Wadkins’s book is the fruit of long study and research, and it is wide-ranging in its treatment. Like Gitau’s work in Kenya, Wadkins’s study shows how Pentecostal successes in El Salvador can only be understood as a response to headlong social and cultural changes—modernization, urbanization, free market economic policies, and the resulting displacement and disorientation. His best material involves his interviews of local Pentecostal leaders, like Mario Vega, pastor of the teeming megachurch known as the Misión Cristiana Elim Internacional. It is fascinating to see how far Pentecostals like Vega have traveled toward social justice ideas once associated with the Catholic tradition.

That Catholic dimension recurs repeatedly: after all, Catholics originally christened the land as El Salvador—the Savior—so Pentecostals represent “the eruption of the Spirit in the land of the Savior.” Wadkins is strong on the history of the Catholic charismatic movement, which offers many parallels to the Pentecostal upsurge. Wadkins’s work, like Gitau’s, raises many questions that will guide the work of emerging researchers.

As Christian numbers swell in the Global South, theologians and biblical scholars are striving to reconceive long-held assumptions and to distinguish between the faith’s authentic core and its local cultural manifestations. For many years, one of the stars of postcolonial biblical criticism has been the British-based scholar R. S. Sugirtharajah. Now an emeritus professor, he has distilled his wide-ranging research and thinking into an impressive volume on the theme of Jesus in Asia (Harvard University Press).

Sugirtharajah’s focus on four key regions of Asia—China, India, Korea, and Japan—gives him abundant material. While he touches on some missionary attempts to place Jesus in an Asian context, his main focus is the thought of Asian scholars and theologians, particularly over the past two centuries. Among his subjects are Shusaku Endo, who is very well known, and many others who are far less so. Interestingly, not all of his subjects accepted Christianity, but they were all sufficiently fascinated by the faith of the triumphant European empires that they were anxious to comprehend its central figure. At the same time, Christian thinkers faced the dilemma of trying to contextualize Jesus in a local milieu, of making Jesus speak in a local voice without framing him according to the thought worlds of other faiths. Various writers produced “an Upanishadic mystic,” “a minjung Messiah,” and “Jesus in a kimono.” Arguably, the famous quest for the historical Jesus is about to enter a whole new phase.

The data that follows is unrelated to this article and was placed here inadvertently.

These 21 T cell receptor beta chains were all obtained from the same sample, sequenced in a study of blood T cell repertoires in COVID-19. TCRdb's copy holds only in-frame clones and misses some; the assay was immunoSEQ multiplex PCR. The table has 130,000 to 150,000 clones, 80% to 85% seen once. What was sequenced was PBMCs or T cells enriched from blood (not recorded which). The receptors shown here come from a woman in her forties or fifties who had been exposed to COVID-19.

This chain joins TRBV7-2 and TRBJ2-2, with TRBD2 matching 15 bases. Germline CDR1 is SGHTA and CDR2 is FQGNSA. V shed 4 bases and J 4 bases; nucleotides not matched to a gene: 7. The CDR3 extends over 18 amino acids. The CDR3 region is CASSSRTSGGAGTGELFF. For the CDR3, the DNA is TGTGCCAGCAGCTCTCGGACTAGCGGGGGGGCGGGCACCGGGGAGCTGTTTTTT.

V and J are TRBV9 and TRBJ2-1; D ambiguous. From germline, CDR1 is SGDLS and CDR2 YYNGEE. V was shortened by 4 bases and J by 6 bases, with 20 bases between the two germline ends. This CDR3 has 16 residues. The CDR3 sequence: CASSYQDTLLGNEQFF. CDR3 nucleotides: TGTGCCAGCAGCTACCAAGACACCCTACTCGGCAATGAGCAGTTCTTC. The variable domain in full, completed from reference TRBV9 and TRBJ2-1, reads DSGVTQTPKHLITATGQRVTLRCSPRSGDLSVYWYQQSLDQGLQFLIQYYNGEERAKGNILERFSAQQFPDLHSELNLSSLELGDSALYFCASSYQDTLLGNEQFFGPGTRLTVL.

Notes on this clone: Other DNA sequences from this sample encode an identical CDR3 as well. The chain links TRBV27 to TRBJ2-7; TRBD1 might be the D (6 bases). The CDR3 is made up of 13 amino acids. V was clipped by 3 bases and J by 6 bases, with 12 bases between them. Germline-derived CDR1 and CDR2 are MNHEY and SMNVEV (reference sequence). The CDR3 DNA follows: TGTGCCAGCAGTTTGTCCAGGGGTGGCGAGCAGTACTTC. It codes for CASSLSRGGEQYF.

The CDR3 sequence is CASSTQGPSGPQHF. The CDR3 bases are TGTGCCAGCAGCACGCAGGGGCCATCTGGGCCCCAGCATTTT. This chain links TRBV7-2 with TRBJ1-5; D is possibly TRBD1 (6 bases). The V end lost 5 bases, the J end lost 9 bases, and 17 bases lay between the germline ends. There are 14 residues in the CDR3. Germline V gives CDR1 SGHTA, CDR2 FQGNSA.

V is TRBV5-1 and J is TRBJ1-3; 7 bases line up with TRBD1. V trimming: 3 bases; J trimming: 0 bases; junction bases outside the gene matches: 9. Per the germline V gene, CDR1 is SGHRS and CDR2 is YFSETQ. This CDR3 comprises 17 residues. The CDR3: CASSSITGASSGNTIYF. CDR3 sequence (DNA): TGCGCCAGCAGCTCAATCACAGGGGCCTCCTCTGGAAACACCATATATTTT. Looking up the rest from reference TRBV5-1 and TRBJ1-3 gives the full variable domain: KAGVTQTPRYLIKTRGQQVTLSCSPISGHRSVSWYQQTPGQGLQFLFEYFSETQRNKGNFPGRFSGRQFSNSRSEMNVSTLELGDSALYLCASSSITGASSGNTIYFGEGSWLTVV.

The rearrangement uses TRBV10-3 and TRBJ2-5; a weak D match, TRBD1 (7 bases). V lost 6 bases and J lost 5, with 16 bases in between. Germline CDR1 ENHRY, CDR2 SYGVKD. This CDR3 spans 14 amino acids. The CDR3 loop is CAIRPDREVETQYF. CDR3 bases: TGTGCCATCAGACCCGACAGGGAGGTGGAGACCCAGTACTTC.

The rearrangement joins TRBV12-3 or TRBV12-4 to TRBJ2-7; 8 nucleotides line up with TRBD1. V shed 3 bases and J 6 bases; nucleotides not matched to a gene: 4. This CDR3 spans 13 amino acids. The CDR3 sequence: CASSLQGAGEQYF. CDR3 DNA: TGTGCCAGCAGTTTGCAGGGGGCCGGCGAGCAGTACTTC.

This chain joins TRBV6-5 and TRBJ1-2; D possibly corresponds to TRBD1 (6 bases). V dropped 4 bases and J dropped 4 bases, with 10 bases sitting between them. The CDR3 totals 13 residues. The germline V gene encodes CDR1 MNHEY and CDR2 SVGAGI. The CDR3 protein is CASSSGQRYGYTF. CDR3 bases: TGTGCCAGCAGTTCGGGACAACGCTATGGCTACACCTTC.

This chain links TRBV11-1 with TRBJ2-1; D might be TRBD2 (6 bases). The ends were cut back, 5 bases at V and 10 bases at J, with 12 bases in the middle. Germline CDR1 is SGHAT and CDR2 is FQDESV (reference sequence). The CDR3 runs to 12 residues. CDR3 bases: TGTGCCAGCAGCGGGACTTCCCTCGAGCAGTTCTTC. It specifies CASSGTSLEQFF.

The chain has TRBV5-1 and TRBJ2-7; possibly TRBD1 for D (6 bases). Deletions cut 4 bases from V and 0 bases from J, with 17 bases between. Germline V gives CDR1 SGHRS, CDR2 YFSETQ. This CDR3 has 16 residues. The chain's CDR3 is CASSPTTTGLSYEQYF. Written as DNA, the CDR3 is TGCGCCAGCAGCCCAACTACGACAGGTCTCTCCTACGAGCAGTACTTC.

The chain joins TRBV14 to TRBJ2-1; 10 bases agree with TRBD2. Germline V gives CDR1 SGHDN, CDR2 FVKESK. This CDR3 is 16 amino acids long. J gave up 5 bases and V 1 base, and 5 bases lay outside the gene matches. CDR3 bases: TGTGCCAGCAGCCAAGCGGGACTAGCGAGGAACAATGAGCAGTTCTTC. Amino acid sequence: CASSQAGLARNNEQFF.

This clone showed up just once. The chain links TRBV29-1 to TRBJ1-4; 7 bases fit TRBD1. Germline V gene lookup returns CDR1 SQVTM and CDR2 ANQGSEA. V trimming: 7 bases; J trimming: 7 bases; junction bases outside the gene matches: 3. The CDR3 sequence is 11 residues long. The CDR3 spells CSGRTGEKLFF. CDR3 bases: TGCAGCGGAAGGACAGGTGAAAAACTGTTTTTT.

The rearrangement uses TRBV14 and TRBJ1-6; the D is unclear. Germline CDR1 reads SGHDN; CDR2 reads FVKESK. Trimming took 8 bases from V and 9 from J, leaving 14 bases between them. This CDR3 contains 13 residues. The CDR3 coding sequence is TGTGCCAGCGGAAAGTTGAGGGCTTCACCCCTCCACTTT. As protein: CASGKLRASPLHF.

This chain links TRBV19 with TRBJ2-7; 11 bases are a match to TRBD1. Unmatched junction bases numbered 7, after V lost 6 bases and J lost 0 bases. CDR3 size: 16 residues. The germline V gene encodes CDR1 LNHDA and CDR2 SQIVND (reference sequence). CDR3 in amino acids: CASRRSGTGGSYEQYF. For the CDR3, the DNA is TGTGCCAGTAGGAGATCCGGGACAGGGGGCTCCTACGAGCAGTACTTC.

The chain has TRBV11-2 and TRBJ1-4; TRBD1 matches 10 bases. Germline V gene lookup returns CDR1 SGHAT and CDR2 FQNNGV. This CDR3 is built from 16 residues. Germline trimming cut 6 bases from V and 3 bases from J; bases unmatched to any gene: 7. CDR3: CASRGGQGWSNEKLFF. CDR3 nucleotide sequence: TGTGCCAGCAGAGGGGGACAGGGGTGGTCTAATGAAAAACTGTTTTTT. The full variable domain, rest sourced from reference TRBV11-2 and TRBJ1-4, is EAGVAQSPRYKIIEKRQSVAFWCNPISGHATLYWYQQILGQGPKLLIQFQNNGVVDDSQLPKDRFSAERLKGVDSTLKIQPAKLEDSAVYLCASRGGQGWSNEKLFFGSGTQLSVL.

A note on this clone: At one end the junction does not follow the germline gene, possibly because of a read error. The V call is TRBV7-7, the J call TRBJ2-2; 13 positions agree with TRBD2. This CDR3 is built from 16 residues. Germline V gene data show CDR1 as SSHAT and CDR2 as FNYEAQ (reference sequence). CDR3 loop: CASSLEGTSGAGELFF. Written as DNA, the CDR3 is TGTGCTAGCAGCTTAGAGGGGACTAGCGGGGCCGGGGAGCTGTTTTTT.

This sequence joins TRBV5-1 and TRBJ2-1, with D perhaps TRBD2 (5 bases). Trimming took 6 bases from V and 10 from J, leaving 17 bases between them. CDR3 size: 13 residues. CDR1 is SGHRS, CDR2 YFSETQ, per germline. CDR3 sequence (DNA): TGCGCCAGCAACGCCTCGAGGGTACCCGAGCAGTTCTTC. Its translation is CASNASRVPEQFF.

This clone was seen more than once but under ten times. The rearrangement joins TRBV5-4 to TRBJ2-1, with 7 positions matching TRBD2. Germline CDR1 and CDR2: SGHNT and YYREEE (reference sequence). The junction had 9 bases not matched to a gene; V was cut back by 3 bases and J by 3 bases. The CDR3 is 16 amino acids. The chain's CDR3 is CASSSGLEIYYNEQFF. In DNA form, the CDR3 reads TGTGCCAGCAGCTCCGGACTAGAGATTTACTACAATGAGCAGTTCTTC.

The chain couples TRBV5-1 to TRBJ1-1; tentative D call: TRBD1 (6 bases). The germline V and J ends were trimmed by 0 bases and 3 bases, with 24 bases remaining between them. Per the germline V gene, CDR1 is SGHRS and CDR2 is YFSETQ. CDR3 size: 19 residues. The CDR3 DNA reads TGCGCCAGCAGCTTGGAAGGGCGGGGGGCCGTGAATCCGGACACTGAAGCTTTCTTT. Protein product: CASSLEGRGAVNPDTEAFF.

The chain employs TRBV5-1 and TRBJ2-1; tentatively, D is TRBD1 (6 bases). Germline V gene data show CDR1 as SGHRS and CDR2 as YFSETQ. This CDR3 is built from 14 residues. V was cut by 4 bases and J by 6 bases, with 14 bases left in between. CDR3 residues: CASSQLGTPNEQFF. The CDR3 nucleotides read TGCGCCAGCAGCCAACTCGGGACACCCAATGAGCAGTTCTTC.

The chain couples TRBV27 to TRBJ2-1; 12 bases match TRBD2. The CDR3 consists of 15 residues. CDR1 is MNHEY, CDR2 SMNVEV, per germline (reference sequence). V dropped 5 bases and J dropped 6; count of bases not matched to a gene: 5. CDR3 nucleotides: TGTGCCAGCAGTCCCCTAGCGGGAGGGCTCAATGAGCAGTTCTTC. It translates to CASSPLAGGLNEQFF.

Among many treasures, Sugirtharajah describes the biblical commentaries of Sri Lanka’s Ponnambalam Ramanathan, who like many other Indian thinkers stressed Jesus’ spiritual role as Cosmic Christ rather than as the rabbi of history. Such an approach opened the way to an avid interest in Gnostic and heterodox interpretations of Jesus, as these became available in Asia from the mid-20th century onward. Just as far from orthodoxy was Hong Xiuquan, who came to see himself as a messianic figure, and whose Taiping movement came close to conquering China in one of the bloodiest conflicts in human history.

With disturbing frequency, accounts of the global church address themes of martyrdom and persecution, but rarely as powerfully as Lian Xi’s wonderful Blood Letters: The Untold Story of Lin Zhao, a Martyr in Mao’s China (Basic Books). Zhao’s conversion to Christianity earned her a lengthy imprisonment before she was eventually executed in 1968, during the period of collective insanity that we term the Cultural Revolution. Throughout her sufferings, she stubbornly refused to give in to her interrogators or to submit to thought control or reeducation. An already dreadful imprisonment was made far worse by the onset of tuberculosis. So tough was she, so resolute, that you might even feel a momentary twinge of pity for the hapless interrogators who had to confront her. Did they draw straws?

Xi’s account relies on an astonishing source, namely, the letters that Zhao wrote, often using her own blood, in which she discussed her faith and its political context, her hopes for democracy. He makes an excellent case for regarding her as a worthy counterpart of Bonhoeffer and Solzhenitsyn, placing her among the great Christian believers of any era. Very literally, this is the story of a Christian baptized in blood. Xi also shows the potent influence Zhao wielded in later decades, inspiring dissidents and democracy protesters.

Blood Letters is an enthralling account of a heroic Christian woman, and every page clamors for quotation. Her life story underlines the message that no worthwhile account of modern-day Christianity can ignore the faith’s pervasive transcontinental dimension, with its thinkers, dreamers, builders, and resisters.